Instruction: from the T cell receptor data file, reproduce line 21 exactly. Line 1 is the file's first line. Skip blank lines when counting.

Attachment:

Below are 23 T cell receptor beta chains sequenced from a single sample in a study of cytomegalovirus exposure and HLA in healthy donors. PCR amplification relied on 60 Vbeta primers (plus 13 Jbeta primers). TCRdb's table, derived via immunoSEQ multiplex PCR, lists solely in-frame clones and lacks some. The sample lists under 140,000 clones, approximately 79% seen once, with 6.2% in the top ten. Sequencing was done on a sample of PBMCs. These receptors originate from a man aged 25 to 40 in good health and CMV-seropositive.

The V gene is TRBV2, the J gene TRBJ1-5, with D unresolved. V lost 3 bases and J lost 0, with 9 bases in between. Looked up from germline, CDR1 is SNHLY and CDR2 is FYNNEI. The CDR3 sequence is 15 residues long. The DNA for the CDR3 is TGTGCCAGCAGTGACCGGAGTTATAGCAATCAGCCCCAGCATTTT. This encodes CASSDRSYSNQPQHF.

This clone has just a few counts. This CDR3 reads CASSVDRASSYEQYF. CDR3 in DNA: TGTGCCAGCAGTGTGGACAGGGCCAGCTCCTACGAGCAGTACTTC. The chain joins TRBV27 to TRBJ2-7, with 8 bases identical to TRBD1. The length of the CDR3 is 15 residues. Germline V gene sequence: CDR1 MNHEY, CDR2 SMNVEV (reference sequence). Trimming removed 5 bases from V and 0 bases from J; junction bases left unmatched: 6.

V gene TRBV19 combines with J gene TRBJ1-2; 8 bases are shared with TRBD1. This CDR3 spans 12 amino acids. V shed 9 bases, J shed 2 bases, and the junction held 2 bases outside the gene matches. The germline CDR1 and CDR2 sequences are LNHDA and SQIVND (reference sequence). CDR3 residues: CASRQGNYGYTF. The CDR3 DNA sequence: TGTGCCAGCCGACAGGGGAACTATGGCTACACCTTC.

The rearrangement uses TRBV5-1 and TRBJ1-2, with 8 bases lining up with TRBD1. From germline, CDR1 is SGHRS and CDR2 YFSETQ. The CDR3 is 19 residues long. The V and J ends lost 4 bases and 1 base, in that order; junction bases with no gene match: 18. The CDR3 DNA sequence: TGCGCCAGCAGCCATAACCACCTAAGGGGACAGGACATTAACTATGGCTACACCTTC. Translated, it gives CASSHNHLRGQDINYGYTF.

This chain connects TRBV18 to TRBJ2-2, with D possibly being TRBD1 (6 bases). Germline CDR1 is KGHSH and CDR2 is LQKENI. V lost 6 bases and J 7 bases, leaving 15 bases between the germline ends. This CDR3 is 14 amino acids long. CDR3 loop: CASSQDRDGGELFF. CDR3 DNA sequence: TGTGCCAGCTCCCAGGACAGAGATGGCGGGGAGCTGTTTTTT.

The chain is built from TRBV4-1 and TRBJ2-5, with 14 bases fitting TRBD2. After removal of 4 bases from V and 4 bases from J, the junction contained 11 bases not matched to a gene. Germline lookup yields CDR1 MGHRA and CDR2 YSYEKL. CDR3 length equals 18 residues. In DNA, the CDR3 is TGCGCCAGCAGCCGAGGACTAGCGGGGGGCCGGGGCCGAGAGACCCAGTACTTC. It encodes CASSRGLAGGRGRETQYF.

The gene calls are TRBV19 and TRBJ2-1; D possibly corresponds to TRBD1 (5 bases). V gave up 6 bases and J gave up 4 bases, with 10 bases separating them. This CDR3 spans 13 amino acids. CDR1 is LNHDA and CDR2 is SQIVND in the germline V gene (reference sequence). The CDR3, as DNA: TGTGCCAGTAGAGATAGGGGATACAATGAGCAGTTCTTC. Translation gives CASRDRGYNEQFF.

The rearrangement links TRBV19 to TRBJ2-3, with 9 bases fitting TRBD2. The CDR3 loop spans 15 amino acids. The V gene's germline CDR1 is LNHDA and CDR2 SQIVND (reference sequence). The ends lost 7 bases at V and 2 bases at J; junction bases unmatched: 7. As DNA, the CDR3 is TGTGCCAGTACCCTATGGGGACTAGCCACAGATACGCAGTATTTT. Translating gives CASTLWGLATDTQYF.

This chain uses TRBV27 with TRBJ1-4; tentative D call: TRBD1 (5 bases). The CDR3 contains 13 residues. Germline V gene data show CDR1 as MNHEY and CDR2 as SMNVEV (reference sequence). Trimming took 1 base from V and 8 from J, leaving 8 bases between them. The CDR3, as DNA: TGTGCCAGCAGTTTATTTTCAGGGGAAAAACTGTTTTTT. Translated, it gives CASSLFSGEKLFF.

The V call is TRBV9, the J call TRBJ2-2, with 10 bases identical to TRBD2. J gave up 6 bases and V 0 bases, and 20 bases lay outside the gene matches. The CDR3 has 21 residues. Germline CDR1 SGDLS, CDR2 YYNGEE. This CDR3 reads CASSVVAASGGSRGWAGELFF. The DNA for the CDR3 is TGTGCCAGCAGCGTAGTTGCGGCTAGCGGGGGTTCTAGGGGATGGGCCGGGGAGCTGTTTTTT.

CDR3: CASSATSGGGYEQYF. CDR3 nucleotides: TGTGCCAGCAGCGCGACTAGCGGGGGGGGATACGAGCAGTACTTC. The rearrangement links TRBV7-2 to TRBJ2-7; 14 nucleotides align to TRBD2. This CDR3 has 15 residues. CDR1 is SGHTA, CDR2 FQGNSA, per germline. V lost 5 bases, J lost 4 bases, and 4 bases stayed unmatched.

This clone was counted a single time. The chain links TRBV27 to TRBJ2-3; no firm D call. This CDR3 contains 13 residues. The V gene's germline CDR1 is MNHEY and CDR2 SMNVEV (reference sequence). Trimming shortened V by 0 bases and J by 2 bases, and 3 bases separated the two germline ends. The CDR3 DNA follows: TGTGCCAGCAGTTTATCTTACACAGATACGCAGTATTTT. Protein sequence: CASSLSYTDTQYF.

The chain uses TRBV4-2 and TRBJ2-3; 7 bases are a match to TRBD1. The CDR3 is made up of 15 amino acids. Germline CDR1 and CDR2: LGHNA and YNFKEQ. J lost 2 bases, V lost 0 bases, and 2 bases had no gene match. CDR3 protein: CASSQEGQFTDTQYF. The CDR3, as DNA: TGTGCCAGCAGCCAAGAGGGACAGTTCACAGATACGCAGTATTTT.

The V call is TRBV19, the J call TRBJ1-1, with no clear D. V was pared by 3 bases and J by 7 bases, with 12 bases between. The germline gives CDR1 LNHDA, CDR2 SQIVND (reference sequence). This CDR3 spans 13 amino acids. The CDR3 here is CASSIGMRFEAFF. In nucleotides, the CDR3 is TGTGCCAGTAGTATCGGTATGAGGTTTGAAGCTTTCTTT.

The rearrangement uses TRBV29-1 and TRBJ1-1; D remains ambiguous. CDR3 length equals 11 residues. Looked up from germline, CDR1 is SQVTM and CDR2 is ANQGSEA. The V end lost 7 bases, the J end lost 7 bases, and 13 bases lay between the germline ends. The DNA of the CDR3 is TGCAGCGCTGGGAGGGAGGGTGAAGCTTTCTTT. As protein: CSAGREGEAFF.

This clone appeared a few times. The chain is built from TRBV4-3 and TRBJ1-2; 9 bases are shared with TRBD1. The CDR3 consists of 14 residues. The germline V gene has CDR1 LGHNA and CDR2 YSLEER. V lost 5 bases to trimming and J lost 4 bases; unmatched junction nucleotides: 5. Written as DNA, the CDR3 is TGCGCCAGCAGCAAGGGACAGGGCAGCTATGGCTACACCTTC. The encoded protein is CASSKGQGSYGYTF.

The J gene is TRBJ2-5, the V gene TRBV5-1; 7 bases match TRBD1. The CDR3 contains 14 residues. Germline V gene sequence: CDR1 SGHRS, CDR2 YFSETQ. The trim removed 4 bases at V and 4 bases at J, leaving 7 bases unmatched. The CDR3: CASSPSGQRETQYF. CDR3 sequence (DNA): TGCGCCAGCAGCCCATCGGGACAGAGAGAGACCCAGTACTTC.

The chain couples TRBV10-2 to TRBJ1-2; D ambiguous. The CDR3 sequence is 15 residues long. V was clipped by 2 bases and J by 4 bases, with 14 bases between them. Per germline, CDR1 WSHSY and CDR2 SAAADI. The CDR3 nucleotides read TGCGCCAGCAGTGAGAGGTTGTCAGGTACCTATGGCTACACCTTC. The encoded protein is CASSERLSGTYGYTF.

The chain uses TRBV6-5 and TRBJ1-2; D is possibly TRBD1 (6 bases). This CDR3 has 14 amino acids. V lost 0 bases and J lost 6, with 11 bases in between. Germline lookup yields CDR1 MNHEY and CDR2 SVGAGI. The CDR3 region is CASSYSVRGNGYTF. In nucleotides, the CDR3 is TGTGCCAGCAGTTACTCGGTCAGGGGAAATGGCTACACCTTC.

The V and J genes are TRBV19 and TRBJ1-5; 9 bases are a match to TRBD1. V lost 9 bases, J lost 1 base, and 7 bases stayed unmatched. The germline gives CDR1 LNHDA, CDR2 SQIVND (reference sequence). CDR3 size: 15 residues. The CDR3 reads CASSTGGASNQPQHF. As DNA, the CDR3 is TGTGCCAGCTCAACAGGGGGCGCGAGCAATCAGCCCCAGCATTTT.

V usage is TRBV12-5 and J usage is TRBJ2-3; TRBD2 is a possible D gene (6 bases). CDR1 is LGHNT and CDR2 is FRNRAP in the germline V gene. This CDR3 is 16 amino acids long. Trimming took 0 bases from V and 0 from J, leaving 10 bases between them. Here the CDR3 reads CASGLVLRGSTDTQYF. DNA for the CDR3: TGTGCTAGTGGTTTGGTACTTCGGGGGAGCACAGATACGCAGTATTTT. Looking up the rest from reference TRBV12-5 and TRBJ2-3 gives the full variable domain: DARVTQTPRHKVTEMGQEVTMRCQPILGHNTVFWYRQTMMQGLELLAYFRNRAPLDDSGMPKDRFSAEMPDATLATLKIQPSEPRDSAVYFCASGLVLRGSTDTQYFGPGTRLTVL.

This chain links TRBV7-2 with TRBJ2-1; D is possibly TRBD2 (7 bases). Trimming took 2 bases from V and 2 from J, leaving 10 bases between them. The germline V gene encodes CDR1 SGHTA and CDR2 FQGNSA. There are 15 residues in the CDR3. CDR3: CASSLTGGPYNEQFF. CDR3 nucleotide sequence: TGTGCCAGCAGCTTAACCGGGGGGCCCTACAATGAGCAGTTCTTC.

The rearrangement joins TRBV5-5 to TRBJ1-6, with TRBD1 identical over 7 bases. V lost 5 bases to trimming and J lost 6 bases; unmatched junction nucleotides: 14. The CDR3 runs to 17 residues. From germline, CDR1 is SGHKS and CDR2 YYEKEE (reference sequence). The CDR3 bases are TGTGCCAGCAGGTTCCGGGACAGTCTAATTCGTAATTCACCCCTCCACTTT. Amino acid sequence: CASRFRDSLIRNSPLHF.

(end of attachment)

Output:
The V and J genes are TRBV19 and TRBJ1-5; 9 bases are a match to TRBD1. V lost 9 bases, J lost 1 base, and 7 bases stayed unmatched. The germline gives CDR1 LNHDA, CDR2 SQIVND (reference sequence). CDR3 size: 15 residues. The CDR3 reads CASSTGGASNQPQHF. As DNA, the CDR3 is TGTGCCAGCTCAACAGGGGGCGCGAGCAATCAGCCCCAGCATTTT.